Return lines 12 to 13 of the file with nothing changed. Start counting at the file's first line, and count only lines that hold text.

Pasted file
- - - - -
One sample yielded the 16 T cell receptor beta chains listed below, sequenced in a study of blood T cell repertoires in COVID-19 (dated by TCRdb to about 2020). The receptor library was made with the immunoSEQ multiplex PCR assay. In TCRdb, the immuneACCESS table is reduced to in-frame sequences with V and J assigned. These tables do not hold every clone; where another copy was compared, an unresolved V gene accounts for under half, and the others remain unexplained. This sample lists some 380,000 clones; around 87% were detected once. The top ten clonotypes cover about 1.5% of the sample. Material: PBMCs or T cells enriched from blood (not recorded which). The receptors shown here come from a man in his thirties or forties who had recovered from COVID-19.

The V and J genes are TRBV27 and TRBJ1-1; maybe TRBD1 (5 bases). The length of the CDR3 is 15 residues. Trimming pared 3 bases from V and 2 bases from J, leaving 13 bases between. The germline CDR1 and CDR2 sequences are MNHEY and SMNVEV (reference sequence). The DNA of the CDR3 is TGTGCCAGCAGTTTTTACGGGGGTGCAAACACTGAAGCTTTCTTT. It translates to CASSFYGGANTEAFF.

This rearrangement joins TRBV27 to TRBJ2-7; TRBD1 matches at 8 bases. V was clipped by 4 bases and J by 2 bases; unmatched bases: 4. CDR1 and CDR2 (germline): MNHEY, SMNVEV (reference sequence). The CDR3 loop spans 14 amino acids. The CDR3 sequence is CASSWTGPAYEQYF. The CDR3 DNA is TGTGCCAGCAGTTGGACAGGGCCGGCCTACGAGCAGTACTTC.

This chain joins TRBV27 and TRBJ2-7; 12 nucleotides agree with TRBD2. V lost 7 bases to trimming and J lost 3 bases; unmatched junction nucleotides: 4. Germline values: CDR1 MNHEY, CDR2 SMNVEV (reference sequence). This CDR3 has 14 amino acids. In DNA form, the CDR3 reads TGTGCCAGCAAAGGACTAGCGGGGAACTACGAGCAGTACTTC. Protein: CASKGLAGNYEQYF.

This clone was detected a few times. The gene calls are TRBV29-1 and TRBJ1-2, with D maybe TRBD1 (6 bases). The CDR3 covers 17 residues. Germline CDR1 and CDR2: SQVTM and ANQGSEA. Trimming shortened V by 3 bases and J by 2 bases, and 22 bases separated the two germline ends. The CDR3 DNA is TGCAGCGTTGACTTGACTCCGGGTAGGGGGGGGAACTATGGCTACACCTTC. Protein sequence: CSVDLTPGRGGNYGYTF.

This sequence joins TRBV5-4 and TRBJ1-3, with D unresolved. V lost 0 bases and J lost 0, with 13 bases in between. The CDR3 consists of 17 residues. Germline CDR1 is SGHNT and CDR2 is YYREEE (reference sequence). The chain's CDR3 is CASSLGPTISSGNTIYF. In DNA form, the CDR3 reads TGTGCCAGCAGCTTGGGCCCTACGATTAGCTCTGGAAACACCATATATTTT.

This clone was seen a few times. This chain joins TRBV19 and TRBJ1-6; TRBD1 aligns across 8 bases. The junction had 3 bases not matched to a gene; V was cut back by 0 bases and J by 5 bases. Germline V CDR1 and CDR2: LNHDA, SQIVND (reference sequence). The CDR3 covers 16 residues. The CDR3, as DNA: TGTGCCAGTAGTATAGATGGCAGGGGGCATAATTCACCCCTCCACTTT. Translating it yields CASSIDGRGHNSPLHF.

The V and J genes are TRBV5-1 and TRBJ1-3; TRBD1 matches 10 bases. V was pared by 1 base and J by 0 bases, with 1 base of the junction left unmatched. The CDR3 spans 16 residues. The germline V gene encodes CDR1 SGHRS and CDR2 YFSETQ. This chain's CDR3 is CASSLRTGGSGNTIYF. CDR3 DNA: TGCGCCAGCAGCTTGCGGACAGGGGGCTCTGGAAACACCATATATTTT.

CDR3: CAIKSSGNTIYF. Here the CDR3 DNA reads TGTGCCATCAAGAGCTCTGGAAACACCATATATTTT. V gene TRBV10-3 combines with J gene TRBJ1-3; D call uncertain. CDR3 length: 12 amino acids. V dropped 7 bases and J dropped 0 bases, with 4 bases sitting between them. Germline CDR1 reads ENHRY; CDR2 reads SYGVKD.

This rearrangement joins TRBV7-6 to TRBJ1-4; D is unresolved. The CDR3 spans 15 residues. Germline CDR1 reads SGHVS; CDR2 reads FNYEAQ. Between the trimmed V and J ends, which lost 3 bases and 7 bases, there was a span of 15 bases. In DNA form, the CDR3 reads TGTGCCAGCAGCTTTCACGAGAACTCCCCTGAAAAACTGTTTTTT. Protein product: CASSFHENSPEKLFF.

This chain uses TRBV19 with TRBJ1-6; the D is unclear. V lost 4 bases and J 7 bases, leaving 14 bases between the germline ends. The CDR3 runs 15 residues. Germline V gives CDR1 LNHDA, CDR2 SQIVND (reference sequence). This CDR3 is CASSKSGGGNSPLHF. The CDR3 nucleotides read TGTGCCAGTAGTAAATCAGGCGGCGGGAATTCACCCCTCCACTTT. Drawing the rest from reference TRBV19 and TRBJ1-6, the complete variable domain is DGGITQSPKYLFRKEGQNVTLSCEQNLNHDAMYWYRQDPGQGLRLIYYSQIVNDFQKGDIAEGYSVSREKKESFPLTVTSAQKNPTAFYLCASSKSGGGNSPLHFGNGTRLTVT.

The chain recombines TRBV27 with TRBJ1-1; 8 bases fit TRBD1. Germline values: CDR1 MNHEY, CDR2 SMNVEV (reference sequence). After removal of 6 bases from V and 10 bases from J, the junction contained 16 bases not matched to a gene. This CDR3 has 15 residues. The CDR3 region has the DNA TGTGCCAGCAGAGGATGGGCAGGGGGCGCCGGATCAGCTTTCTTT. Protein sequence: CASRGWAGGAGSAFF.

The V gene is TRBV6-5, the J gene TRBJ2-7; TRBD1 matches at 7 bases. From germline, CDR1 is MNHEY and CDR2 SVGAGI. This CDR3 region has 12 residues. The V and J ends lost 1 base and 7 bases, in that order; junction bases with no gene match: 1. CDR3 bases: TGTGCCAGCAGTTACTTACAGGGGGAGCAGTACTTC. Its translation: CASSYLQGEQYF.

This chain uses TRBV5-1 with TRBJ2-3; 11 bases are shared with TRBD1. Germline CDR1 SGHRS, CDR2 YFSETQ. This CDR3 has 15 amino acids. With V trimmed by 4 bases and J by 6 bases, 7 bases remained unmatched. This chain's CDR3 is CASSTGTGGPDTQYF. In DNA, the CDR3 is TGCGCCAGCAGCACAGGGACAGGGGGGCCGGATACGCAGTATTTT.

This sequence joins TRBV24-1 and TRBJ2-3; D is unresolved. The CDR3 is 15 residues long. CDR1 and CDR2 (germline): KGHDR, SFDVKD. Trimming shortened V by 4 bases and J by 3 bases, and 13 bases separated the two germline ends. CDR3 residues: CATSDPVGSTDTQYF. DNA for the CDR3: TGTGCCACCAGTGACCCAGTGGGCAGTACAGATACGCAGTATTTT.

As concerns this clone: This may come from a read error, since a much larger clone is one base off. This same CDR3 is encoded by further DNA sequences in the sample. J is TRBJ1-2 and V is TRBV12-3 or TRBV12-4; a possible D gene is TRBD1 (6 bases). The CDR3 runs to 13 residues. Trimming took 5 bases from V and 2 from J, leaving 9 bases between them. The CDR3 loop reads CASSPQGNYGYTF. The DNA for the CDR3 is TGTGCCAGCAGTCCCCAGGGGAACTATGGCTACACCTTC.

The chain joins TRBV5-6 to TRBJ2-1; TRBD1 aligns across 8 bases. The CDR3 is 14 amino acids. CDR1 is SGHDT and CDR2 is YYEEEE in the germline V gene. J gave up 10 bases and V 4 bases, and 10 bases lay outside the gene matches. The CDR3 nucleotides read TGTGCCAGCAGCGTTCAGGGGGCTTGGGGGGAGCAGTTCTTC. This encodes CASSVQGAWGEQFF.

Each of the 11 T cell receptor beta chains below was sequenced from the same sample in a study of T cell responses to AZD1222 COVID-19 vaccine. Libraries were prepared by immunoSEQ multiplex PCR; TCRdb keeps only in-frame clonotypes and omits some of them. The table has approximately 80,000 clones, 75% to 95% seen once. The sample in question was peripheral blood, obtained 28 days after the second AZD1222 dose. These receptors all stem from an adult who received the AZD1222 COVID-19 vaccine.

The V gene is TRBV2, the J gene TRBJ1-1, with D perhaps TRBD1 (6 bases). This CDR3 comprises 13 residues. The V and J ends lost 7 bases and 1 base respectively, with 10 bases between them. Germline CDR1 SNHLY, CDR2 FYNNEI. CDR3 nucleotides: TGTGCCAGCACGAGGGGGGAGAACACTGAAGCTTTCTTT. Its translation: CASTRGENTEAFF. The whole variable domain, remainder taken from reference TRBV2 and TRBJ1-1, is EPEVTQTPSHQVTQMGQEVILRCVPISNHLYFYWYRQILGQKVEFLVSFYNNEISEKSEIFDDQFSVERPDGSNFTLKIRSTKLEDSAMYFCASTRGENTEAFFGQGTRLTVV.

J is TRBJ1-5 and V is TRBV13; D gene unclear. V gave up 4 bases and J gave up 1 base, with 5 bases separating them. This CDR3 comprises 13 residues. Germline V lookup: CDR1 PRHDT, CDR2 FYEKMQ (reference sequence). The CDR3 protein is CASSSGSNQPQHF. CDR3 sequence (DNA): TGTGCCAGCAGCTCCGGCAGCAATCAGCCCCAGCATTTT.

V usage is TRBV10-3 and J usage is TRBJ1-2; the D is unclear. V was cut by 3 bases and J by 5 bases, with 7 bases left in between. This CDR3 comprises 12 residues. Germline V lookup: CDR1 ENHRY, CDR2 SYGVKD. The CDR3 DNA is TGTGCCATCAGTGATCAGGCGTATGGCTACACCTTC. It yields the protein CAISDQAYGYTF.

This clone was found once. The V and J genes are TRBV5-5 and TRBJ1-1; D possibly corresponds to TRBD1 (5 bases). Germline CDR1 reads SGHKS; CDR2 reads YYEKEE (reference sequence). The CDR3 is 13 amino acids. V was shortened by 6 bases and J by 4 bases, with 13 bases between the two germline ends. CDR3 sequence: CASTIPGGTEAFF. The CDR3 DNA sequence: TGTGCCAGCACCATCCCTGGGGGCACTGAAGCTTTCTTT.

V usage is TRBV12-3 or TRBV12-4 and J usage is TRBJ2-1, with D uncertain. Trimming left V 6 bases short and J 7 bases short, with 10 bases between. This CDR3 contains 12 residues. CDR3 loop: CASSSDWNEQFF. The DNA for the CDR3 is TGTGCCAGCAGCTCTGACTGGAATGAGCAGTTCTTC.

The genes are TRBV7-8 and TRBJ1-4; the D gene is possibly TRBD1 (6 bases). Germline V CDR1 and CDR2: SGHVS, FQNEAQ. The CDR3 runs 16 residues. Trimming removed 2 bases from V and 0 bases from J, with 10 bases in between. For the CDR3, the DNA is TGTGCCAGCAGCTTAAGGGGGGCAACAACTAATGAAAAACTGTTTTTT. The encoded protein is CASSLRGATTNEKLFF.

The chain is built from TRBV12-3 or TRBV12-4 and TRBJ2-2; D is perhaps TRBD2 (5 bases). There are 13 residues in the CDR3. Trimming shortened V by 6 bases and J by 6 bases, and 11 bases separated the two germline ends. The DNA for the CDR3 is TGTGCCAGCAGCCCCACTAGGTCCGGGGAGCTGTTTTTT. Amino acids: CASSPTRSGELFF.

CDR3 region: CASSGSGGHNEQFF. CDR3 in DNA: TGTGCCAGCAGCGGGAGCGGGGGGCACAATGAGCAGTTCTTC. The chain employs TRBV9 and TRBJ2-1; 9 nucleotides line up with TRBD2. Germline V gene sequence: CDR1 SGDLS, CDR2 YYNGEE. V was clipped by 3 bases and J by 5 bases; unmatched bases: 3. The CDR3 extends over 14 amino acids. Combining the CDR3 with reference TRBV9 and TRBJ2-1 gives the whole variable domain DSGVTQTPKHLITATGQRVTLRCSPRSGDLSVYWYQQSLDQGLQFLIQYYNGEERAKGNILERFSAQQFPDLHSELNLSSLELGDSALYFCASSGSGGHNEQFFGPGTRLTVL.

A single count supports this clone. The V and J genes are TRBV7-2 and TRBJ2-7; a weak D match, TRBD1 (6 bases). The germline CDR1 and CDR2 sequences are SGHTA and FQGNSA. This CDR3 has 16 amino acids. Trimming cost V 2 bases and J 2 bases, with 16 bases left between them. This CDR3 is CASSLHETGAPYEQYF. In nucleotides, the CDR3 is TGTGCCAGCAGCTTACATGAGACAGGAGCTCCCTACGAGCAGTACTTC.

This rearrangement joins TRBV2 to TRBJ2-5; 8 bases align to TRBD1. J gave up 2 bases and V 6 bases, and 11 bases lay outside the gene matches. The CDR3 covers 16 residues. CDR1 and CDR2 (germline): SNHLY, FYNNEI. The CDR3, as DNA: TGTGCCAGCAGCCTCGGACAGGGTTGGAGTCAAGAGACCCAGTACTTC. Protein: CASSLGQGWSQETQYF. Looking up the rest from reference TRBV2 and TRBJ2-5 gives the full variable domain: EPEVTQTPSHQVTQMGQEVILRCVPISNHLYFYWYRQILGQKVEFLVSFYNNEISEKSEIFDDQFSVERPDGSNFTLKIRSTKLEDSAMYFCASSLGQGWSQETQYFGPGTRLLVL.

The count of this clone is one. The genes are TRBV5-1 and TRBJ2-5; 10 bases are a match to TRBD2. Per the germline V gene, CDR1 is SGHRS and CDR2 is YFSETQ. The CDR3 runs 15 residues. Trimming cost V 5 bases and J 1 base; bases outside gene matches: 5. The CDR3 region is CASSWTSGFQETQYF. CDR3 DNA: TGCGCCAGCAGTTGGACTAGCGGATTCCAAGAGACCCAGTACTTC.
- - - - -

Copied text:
The chain recombines TRBV27 with TRBJ1-1; 8 bases fit TRBD1. Germline values: CDR1 MNHEY, CDR2 SMNVEV (reference sequence). After removal of 6 bases from V and 10 bases from J, the junction contained 16 bases not matched to a gene. This CDR3 has 15 residues. The CDR3 region has the DNA TGTGCCAGCAGAGGATGGGCAGGGGGCGCCGGATCAGCTTTCTTT. Protein sequence: CASRGWAGGAGSAFF.

The V gene is TRBV6-5, the J gene TRBJ2-7; TRBD1 matches at 7 bases. From germline, CDR1 is MNHEY and CDR2 SVGAGI. This CDR3 region has 12 residues. The V and J ends lost 1 base and 7 bases, in that order; junction bases with no gene match: 1. CDR3 bases: TGTGCCAGCAGTTACTTACAGGGGGAGCAGTACTTC. Its translation: CASSYLQGEQYF.